"More humanism, relativism and tolerance with man as the measure of all things?"
I can't name a single totalitarian regime, war or genocide that was perpetrated in the name of tolerance and humanism, that's for sure.
In the name of religion? I think historians have lost count.
Humans are the moral yard stick because, as sophonts, we are moral agents - and currently the only known moral agents. Perhaps there are other sophonts in the universe, or perhaps even here on Earth (ravens, elephants, chimpanzees, dolphins and dogs all show remarkable levels of intelligence, and evidence of altruism, though to what degree they are comparable to humans is still hotly debated), but for now, we are alone, and have only ourselves as the source of human morality.
There is still widespread debate as to whether God exists or not, but aside from a few solipsists, I don't think anybody is debating the existence of Homo Sapiens sapiens.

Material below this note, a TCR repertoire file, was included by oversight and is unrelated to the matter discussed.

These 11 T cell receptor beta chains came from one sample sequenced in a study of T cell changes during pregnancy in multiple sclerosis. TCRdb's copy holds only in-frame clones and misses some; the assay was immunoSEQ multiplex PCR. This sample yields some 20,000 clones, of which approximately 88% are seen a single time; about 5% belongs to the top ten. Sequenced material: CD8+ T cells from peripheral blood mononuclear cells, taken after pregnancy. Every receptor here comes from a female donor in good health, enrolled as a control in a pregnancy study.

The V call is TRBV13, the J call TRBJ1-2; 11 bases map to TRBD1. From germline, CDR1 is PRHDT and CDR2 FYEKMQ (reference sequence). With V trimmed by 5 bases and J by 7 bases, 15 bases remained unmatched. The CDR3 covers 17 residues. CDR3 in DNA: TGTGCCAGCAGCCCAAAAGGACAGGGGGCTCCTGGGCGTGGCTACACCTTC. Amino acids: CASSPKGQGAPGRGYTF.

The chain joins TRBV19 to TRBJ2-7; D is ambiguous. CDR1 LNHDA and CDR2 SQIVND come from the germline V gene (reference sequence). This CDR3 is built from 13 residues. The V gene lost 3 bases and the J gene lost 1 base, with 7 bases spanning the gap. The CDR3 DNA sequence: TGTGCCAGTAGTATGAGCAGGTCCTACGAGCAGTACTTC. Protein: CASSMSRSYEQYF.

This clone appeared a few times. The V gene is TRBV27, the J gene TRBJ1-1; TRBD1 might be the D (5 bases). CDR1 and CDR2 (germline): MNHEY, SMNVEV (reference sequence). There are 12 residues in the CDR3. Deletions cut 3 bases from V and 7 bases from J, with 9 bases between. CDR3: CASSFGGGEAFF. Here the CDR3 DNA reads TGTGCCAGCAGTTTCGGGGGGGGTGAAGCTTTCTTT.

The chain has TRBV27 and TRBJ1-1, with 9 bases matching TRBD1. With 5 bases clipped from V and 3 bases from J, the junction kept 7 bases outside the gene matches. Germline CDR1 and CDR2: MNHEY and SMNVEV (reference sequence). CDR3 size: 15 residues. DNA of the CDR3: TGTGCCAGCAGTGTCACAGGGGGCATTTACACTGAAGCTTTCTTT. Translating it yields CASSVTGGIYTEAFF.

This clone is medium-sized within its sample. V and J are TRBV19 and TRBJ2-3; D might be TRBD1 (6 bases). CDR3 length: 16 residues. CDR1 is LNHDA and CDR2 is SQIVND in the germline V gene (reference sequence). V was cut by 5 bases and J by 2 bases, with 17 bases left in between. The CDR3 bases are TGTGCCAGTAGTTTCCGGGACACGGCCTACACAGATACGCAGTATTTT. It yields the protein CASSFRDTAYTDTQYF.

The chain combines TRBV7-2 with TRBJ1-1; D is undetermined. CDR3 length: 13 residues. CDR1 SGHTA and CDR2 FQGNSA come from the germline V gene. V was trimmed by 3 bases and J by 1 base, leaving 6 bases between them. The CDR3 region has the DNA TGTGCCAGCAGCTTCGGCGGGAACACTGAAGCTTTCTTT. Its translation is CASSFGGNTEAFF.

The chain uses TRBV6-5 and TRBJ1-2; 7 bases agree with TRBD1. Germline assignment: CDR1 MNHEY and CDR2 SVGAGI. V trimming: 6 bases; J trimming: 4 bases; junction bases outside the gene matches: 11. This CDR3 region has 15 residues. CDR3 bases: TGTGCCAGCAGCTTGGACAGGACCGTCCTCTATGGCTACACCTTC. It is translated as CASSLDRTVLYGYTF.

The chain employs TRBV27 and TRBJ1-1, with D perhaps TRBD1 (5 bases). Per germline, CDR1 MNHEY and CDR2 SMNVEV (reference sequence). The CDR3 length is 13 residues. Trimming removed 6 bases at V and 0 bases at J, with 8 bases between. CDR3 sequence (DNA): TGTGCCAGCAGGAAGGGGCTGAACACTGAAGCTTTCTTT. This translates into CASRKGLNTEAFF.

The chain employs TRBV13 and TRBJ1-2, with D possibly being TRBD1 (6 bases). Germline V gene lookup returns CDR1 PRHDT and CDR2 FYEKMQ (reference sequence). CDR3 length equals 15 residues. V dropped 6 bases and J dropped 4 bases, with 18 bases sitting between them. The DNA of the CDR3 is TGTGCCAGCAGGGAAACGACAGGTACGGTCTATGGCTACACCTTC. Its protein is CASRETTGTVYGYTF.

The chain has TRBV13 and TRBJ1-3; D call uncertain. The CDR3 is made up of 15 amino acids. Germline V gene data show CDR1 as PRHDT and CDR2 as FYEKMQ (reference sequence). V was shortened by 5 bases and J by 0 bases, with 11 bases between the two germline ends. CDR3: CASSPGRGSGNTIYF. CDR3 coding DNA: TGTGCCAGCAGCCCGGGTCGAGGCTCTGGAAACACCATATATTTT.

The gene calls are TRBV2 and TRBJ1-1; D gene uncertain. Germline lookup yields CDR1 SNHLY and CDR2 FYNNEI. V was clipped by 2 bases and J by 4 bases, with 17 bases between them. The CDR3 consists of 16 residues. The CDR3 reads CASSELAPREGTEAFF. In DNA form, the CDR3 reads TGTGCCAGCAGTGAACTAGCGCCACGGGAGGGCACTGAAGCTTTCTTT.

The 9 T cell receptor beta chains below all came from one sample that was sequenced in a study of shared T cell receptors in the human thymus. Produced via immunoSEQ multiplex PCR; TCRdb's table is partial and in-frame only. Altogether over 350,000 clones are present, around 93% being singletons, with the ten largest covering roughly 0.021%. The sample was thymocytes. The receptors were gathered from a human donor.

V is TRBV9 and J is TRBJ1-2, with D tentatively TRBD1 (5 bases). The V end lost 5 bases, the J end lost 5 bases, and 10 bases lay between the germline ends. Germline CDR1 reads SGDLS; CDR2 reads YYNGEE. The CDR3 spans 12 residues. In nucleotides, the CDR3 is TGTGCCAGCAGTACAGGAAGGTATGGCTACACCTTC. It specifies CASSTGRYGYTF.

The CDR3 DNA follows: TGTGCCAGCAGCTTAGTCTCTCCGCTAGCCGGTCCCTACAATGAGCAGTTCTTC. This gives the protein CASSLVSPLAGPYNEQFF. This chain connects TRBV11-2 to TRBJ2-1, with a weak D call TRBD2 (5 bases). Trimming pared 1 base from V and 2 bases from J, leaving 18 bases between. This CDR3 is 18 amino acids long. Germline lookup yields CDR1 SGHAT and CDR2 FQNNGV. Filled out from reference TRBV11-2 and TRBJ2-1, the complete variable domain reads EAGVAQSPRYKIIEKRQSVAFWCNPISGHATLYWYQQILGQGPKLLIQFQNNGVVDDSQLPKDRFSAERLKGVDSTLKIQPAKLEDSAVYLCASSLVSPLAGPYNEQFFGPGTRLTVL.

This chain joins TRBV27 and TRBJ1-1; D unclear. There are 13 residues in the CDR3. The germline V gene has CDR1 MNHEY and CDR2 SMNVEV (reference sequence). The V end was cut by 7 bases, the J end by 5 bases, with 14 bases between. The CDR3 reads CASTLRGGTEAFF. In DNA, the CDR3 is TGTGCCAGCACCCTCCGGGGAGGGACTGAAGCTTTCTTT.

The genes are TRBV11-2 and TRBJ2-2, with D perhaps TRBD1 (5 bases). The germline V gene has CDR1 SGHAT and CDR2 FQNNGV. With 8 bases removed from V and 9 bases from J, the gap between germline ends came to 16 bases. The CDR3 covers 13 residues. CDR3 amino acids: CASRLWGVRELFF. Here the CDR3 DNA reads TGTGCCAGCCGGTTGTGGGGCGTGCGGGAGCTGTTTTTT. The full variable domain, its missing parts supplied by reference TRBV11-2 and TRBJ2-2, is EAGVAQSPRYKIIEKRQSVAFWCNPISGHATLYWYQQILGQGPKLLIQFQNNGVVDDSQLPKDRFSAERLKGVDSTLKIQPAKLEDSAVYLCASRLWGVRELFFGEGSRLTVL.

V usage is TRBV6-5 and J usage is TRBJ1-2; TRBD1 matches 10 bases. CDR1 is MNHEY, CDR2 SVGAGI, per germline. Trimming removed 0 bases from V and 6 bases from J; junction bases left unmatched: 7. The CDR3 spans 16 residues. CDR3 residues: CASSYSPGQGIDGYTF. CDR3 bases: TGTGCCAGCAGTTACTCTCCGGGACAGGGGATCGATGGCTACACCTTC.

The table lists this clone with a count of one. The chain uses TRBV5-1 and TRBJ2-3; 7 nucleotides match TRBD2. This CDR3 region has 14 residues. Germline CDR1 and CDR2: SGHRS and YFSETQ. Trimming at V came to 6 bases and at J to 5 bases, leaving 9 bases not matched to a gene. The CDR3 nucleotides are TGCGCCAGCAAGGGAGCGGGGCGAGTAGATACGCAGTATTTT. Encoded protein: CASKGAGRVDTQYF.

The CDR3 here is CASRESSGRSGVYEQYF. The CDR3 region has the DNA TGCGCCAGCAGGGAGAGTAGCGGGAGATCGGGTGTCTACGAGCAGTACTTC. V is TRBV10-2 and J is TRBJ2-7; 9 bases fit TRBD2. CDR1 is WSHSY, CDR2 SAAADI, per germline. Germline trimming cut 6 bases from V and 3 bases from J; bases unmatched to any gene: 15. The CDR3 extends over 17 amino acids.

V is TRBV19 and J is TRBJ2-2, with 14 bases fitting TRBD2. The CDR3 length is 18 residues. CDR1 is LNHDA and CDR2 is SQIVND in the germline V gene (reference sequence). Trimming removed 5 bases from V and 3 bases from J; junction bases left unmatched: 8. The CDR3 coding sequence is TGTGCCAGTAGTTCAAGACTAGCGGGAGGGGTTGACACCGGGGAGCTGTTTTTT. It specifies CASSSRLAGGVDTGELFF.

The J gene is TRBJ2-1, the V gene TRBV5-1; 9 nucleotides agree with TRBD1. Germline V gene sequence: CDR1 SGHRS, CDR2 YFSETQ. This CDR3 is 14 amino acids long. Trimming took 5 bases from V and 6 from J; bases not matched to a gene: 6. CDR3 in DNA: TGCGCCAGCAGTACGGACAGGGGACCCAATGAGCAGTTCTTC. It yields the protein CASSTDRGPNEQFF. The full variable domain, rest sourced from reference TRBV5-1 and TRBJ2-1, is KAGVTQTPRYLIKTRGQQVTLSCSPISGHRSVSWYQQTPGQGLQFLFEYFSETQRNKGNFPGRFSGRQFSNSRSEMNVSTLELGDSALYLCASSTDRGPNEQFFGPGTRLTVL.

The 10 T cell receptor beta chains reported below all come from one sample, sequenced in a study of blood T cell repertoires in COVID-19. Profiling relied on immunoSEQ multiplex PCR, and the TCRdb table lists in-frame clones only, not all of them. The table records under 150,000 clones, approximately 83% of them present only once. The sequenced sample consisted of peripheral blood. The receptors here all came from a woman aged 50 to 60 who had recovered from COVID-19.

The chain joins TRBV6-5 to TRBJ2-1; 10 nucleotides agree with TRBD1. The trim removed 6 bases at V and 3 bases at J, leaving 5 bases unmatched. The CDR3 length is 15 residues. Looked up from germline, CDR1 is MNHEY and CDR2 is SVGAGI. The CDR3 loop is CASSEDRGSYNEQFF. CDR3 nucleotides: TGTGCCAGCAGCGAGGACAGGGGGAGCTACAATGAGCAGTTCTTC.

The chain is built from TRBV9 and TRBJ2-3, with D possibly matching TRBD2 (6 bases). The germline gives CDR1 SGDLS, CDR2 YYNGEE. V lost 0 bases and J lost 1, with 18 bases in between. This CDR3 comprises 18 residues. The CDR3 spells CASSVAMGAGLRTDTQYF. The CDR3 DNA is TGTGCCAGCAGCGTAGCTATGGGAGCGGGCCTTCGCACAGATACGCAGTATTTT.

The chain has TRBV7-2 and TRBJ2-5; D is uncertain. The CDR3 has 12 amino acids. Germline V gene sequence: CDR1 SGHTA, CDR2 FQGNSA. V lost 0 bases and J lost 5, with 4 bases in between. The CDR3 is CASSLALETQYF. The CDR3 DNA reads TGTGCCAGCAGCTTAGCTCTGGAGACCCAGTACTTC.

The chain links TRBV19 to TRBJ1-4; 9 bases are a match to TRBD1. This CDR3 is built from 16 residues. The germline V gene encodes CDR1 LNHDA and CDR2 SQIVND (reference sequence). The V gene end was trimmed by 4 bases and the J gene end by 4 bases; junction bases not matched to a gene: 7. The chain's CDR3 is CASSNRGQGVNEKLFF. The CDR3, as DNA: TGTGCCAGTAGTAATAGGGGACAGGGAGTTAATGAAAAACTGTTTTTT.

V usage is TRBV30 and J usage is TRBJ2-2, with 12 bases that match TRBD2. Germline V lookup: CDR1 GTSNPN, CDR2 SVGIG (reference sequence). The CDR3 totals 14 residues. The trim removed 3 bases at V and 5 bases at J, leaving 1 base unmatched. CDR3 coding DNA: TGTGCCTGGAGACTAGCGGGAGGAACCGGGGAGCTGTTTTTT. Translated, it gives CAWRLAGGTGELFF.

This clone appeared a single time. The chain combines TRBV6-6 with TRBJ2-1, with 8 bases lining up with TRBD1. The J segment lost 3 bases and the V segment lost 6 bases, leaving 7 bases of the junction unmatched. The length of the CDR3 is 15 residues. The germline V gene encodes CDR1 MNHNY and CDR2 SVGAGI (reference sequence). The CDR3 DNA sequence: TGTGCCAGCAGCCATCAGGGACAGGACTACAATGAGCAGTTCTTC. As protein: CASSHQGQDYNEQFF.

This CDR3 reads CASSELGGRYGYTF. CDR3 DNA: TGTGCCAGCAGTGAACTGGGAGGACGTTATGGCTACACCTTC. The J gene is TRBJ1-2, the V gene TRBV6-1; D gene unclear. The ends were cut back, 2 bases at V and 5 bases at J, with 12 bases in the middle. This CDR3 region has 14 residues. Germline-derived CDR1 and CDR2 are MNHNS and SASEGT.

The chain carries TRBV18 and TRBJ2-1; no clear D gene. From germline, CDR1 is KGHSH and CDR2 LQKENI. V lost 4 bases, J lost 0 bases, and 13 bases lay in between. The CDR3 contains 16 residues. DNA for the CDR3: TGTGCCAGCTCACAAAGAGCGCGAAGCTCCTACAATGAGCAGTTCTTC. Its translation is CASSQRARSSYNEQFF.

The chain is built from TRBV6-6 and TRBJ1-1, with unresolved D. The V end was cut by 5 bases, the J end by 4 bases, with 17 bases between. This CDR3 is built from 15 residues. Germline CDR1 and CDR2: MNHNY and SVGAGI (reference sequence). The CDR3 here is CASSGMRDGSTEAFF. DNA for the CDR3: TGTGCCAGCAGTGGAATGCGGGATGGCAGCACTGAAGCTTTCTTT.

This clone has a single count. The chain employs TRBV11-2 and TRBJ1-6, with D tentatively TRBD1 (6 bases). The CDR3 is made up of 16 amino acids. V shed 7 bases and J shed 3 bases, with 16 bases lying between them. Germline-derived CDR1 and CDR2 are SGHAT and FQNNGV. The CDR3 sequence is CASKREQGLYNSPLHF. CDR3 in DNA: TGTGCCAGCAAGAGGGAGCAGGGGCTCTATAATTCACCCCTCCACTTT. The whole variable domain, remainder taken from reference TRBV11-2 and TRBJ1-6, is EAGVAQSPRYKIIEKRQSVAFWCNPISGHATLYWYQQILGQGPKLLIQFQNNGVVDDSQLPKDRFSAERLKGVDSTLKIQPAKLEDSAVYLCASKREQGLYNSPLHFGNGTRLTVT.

Therefore, with man as the only moral agent that we know for certain exists, the only measuring stick we could logically use - the only reasonable standard we can use - is that of man.
Actually, I don't see why theists have a problem with human-centered morality. After all, religion is man-made. Religion is a philosophy that was concocted by humans for practical purposes (explaining then-mysterious phenomenon, preserving knowledge via tradition, promoting social cohesion and codes of morality). Even though we have come up with far better philosophies and schools of thought, religion can still fit within the humanist paradigm. But not fundamentalist religion. Fundamentalist religion runs counter to humanism in almost every way.
(sorry for the essay-length comment - I have too much spare time and should really just start a fucking blog to vent my useless philosophical ramblings)